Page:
The rise and fall of Android version adoption. Interesting and quite pretty.
(Source: tiemydurag, via psydoctor8)
(Source: itsspookytoremember, via juliasegal)
Droid Life: Android L for the Galaxy S5 Gets an 8-Minute Video Preview -
Curious as to how ugly interesting TouchWiz would make Google’s Android L? We now know, thanks to an 8-minute video preview of Android L running on the Galaxy S5
Touchwiz, Samsung’s terrible, terrible loader/skinning approach, gets an update to/massacres the next version of Android and it’s new design language, Material Design.
I think I just had a Windows ME flashback.
Then, a funny thing happened. One night, a couple of years ago, I was in an Uber SUV in NYC, headed to Penn Station to catch the train to Washington DC when I got a text message from a tech socialite of sorts (I’ll spare her name because Gawker has already parodied her enough), but she’s someone I hardly know, asking me if I was in an Uber car at 33th and 5th (or, something like that). I replied that I was indeed, thinking that she must be in an adjacent car. Looking around, she continued to text with updates of my car’s whereabouts, so much so that I asked the driver if others could see my Uber location profile? “No,” he replied, “that’s not possible.”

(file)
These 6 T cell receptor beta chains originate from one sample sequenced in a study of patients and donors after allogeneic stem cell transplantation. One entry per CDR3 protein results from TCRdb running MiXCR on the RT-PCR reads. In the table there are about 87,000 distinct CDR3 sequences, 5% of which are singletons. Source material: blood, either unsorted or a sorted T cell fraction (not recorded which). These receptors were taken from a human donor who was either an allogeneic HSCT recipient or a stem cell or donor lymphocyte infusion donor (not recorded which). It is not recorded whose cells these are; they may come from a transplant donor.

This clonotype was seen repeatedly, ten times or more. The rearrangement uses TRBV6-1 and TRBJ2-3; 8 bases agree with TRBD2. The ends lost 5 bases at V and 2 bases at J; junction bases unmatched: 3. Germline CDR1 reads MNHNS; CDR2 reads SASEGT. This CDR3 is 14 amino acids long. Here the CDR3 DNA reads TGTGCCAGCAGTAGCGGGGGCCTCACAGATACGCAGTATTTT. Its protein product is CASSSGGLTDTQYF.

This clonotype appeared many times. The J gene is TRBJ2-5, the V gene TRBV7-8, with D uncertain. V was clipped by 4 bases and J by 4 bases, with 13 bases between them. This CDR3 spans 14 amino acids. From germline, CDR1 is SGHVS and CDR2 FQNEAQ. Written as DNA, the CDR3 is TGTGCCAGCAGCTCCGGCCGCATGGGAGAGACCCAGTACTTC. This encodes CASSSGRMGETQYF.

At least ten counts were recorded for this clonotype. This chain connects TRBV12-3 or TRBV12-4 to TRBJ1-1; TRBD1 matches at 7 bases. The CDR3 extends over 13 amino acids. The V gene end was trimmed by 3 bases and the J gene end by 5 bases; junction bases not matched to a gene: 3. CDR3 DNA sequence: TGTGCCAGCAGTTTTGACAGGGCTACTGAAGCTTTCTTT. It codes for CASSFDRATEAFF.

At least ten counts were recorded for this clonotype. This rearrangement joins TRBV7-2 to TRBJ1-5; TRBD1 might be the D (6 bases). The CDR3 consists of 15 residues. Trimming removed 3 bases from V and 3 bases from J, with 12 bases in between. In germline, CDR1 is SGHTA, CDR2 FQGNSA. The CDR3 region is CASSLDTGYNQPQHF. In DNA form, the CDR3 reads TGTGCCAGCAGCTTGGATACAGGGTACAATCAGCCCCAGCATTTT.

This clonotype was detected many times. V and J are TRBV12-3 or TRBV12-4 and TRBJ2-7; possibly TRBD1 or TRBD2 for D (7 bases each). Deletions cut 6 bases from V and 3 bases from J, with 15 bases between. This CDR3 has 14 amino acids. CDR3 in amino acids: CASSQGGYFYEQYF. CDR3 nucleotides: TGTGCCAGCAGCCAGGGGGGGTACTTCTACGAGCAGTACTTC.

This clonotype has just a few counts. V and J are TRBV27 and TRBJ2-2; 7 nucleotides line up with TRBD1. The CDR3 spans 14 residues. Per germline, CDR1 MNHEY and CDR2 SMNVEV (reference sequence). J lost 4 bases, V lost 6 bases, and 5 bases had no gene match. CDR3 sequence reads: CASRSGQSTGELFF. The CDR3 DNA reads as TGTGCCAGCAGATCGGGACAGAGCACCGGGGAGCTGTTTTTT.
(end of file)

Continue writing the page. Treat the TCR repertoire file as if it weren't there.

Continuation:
At that point, it all just started to feel weird, until finally she revealed that she was in Chicago at the launch of Uber Chicago, and that the party featured a screen that showed where in NYC certain “known people” (whatever that means) were currently riding in Uber cabs. After learning this, I expressed my outrage to her that the company would use my information and identity to promote its services without my permission. She told me to calm down, and that it was all a “cool” event and as if I should be honored to have been one of the chosen. — Can We Trust Uber? — Medium (via iamdanw)
What It's like to Fly the $23,000 Singapore Airlines Suites Class -
Wow. Just, wow.
I’m gonna need a bigger boat.
iOS8 MAC Address Randomization Update -
One of the features of iOS 8 was going to be randomisation of your MAC address (a unique hardware ‘fingerprint’ that is generally being used to track users when they’re wandering through wifi hotspots). Turns out that’s not the case unless you have cellular data and location services disabled.
So, the tracking continues.